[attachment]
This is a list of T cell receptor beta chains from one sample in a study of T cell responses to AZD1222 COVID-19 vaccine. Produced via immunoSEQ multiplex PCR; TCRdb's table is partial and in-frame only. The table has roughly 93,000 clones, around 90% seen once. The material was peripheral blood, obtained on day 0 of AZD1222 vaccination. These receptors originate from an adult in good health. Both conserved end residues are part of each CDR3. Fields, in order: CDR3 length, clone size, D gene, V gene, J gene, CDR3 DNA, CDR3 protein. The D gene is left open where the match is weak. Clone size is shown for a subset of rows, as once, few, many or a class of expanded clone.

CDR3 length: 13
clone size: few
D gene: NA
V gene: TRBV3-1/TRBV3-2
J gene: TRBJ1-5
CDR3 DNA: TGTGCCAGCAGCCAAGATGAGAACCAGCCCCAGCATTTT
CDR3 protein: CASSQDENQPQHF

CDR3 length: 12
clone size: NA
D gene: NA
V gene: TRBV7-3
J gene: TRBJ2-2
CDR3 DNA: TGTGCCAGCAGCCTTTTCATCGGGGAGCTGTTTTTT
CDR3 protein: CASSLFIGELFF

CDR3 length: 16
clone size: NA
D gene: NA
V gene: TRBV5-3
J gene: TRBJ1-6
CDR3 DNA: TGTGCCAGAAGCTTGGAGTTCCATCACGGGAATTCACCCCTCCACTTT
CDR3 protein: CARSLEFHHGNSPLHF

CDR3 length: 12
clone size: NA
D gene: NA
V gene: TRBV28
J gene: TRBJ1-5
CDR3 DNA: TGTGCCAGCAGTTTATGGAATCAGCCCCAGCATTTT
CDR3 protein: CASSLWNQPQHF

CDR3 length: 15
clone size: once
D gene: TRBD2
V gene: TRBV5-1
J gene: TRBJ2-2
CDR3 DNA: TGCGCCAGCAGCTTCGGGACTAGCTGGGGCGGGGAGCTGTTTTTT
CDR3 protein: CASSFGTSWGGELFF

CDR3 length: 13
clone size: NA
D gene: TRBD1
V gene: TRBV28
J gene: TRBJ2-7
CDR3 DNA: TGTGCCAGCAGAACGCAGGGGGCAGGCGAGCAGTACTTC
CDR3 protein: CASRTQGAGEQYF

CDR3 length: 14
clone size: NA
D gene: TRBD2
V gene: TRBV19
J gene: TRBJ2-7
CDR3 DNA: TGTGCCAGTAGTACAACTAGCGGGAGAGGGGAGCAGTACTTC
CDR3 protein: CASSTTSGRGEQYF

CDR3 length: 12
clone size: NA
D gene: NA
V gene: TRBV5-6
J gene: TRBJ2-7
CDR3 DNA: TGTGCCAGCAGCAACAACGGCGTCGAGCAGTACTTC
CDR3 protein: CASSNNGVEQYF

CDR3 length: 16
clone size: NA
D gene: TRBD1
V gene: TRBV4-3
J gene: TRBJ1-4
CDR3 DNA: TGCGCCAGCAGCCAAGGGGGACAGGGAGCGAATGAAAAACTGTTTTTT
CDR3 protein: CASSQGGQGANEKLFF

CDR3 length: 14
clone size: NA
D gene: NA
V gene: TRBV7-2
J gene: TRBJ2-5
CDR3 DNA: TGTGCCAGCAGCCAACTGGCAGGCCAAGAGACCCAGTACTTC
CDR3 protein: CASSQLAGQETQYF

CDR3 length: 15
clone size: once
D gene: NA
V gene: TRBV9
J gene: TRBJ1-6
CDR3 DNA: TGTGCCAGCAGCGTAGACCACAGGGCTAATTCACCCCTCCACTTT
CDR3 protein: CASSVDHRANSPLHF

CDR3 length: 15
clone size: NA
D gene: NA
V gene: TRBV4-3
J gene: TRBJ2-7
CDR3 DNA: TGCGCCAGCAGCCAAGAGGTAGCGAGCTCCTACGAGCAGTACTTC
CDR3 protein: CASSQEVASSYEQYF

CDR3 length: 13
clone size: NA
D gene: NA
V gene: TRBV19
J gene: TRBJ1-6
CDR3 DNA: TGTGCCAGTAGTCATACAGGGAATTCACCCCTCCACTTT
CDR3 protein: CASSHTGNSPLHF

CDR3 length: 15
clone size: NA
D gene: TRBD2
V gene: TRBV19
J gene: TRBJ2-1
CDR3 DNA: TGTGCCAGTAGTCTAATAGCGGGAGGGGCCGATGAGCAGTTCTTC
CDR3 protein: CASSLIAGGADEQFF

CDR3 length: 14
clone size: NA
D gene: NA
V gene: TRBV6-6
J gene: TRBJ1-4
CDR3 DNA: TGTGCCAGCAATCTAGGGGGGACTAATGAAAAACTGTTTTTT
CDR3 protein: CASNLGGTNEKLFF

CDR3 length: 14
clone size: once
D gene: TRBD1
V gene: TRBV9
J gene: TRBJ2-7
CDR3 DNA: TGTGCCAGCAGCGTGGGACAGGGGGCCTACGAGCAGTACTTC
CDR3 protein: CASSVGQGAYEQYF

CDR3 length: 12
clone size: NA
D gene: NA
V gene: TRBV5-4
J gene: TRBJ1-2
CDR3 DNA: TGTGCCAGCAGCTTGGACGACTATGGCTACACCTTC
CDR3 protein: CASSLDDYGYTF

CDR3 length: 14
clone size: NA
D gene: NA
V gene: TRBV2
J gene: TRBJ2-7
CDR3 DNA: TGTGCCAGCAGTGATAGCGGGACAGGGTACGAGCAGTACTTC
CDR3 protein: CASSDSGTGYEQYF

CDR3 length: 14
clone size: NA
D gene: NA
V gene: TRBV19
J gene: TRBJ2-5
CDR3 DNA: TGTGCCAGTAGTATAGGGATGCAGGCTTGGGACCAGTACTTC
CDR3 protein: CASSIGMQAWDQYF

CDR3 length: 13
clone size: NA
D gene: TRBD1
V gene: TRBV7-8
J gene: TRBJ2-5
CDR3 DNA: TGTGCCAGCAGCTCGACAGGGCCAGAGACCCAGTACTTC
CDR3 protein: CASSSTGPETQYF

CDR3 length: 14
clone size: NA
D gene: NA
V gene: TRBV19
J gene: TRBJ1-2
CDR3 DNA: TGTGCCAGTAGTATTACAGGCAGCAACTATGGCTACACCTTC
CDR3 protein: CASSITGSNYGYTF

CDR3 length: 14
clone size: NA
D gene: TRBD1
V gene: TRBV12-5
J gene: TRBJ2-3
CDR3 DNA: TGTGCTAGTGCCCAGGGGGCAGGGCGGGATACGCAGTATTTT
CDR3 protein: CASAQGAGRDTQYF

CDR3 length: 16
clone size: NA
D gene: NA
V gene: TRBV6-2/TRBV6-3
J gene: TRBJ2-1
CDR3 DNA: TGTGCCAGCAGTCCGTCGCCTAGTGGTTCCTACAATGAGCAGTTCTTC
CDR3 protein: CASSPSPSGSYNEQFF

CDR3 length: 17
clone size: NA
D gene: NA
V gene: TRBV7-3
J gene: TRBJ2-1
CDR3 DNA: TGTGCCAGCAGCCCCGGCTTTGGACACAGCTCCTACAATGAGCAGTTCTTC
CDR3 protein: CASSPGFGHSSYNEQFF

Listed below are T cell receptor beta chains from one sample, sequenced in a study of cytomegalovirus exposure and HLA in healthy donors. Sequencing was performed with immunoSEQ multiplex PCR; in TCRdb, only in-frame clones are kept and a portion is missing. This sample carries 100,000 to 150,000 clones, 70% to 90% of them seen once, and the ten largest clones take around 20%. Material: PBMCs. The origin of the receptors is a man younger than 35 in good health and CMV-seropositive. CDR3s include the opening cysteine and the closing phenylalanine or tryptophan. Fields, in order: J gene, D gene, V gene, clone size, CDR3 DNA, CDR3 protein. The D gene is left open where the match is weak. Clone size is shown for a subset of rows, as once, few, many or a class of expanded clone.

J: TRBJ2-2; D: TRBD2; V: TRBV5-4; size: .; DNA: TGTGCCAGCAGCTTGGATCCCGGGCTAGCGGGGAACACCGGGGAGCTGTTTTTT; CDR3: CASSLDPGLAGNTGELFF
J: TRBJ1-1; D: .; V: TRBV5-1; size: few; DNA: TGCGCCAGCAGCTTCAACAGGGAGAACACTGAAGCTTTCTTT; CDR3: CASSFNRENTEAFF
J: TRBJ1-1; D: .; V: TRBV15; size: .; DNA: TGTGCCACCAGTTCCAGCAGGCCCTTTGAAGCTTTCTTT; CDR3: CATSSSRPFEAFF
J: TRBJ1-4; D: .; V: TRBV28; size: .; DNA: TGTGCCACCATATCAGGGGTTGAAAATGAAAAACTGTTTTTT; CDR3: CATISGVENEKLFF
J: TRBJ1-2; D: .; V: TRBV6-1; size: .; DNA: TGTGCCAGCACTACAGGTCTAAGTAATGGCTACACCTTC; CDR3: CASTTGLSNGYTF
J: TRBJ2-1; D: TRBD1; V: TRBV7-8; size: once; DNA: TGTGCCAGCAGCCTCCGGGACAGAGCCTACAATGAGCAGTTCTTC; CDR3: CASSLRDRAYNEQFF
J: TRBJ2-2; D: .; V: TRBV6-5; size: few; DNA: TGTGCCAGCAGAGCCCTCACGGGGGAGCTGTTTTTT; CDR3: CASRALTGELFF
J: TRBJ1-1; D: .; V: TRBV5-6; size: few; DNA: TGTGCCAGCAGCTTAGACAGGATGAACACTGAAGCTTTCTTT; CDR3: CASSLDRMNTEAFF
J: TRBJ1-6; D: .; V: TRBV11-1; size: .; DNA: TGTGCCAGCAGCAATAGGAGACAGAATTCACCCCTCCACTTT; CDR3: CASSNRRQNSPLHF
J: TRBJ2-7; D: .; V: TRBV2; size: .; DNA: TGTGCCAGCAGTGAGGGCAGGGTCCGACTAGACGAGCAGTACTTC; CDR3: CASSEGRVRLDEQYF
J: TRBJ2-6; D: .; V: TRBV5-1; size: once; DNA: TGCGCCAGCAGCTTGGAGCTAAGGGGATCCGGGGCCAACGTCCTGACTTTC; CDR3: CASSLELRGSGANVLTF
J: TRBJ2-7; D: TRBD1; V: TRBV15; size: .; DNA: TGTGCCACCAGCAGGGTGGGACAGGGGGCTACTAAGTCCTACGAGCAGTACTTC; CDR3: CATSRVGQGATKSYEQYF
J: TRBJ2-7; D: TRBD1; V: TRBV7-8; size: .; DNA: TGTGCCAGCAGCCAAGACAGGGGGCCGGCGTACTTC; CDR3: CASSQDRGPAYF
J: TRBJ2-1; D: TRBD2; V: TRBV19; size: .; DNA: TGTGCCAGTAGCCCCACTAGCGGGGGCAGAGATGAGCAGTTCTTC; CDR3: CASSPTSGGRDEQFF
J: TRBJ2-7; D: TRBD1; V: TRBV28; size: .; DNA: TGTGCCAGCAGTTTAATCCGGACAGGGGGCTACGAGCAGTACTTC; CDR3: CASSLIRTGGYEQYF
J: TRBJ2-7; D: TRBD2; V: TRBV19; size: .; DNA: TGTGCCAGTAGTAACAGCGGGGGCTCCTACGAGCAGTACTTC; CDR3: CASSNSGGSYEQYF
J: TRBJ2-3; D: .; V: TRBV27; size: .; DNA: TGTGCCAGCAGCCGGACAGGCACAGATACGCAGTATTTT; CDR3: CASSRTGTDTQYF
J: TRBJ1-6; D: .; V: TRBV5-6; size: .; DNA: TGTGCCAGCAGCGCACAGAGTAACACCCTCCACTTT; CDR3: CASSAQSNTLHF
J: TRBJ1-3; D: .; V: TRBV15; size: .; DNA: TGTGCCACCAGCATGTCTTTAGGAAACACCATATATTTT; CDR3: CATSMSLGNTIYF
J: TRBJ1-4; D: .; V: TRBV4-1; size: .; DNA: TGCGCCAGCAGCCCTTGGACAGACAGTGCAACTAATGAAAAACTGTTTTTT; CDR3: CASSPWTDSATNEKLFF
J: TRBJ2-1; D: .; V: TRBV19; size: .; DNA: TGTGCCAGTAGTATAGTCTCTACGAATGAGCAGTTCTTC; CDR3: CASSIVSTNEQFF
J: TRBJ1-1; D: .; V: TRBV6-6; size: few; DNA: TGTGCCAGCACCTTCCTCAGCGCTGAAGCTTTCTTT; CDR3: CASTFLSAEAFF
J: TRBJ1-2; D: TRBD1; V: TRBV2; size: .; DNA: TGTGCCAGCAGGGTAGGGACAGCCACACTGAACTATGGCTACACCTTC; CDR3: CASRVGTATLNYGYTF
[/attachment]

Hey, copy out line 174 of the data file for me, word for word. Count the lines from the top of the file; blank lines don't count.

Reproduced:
J: TRBJ1-4; D: .; V: TRBV28; size: .; DNA: TGTGCCACCATATCAGGGGTTGAAAATGAAAAACTGTTTTTT; CDR3: CATISGVENEKLFF